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A top judge in Blighty has ordered telco Telefonica to hand over the names of O2 broadband customers suspected of sharing porn online.

In the High Court Mr Justice Arnold handed victory to copyright-chasing law firm Golden Eye International and the British smut-flick house Ben Dover Productions.

Telefonica (the parent company of O2) now has to cough up the names and addresses of the broadband punters that Golden Eye suspects spread Ben Dover's copyrighted grumble vids over peer-to-peer file-sharing networks.

Golden Eye collected the IP addresses of the alleged infringers, and now will be able to cross-reference them with O2's customer database. The ISP is required to keep logs of the IP addresses assigned to all punters for a year.

Golden Eye described itself as "the holder of numerous film copyrights" and argued that the "unlawful distribution of copyright material is detrimental to the film and creative industries". Golden Eye is the exclusive licensee of the films of Ben Dover Productions, described as "spunktastic hardcore" movies.

Ruling in their favour yesterday, Mr Justice Arnold judged that risque filmmakers had a right to protect their intellectual property:

The mere fact that the copyright works are pornographic films is no reason to refuse the grant of relief, since there is no suggestion that they are obscene or otherwise unlawful. Golden Eye and Ben Dover Productions have a good arguable case that many of the relevant Intended Defendants have infringed their copyrights.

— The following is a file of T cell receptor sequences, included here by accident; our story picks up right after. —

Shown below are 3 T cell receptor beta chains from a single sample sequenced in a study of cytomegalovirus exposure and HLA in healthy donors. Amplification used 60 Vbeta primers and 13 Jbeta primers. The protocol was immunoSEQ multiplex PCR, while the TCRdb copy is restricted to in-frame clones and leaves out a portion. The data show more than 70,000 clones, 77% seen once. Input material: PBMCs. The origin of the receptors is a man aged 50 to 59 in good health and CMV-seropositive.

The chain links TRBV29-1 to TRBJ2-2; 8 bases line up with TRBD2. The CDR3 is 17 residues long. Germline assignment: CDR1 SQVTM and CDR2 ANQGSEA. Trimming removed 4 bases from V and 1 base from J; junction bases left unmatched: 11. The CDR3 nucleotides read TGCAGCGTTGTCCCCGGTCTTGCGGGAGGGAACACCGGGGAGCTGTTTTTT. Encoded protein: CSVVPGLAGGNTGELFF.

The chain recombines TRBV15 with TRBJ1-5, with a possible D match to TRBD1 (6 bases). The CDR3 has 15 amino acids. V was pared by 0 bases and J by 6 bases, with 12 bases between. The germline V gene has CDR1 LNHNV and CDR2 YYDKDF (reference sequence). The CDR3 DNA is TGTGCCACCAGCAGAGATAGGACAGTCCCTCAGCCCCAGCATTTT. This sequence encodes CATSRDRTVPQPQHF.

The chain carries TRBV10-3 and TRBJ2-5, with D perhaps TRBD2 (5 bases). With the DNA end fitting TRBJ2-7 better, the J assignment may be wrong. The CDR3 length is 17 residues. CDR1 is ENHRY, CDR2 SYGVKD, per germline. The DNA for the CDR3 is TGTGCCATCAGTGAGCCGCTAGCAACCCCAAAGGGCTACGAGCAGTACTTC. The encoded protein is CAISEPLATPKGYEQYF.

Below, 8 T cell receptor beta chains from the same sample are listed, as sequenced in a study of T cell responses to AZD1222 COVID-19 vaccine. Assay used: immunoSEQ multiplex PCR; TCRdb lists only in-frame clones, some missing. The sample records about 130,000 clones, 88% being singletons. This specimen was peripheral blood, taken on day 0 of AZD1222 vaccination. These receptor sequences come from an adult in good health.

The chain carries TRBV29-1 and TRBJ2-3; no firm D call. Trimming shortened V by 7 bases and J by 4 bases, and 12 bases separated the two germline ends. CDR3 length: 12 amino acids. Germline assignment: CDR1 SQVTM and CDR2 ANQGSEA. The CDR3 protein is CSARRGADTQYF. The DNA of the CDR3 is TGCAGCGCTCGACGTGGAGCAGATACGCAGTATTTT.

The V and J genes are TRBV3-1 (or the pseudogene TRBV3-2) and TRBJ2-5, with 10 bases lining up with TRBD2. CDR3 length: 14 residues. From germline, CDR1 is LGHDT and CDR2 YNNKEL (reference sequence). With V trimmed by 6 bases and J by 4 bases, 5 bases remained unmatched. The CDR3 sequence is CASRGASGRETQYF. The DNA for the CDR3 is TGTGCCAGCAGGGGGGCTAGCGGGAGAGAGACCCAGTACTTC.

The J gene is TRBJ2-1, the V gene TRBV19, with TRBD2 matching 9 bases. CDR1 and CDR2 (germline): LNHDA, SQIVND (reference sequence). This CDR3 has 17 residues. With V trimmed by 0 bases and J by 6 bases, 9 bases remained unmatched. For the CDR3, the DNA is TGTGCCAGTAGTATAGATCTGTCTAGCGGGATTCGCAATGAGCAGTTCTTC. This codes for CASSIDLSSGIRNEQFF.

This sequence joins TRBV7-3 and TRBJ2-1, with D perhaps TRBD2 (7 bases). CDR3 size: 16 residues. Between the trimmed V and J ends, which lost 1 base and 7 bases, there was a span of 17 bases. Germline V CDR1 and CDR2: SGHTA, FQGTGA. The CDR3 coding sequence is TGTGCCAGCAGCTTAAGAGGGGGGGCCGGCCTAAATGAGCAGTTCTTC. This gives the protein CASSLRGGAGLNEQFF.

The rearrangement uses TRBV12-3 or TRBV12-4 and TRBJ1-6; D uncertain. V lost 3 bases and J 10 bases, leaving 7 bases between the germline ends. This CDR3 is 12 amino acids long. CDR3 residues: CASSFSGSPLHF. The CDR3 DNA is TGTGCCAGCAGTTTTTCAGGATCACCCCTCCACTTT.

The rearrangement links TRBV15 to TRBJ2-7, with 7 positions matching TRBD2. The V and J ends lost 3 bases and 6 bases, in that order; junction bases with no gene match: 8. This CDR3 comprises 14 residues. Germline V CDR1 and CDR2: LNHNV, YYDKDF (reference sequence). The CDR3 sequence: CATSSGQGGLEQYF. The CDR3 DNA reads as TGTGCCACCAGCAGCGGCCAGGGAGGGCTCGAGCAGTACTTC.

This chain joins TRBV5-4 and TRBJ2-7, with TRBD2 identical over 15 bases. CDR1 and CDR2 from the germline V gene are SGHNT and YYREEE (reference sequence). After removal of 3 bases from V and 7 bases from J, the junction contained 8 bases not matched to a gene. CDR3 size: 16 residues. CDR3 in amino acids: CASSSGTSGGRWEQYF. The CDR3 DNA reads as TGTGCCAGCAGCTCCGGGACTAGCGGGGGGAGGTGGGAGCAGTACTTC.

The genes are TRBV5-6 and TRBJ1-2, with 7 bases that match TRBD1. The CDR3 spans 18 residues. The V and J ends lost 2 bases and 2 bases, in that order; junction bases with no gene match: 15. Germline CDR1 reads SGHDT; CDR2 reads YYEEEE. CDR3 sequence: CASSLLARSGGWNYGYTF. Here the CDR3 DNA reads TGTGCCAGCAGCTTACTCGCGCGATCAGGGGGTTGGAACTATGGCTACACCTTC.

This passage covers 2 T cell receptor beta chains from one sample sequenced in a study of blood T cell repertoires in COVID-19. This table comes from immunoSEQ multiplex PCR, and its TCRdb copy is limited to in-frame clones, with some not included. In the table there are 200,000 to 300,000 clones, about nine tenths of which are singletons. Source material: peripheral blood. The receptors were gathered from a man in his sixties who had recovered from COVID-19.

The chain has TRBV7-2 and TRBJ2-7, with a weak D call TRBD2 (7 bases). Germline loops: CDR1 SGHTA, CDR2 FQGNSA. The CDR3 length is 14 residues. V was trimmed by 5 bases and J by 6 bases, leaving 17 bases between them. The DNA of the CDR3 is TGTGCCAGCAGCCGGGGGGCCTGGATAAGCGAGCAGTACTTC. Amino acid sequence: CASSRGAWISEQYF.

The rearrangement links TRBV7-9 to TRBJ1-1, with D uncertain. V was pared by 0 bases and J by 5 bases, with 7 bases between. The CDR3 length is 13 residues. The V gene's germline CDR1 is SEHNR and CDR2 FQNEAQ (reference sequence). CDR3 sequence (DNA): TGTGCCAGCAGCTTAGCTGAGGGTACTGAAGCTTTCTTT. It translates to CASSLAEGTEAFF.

The judge said that disclosure was necessary for the claimants to protect their interests, and that their right to protect their erotica outweighed the O2 customers' right to privacy.

The demands of 12 other British filmmakers and porn houses associated with the case, including SweetMeats, Easy on the Eye and One-Eyed Jack Film productions, were rejected as it was ruled that Golden Eye didn't have the rights to sue for profit on their behalf.

In the judgment Golden Eye came in for some stick for its ACS:Law-style tactics of sending out aggressive legal letters to people suspected of copyright infringement. Typical Golden Eye letters requested £700 from the recipient and threatened a court case if the affair was not settled.

A Telefonica-O2 spokesperson said: “Clearly we respect the court order and will therefore be cooperating fully.” ®

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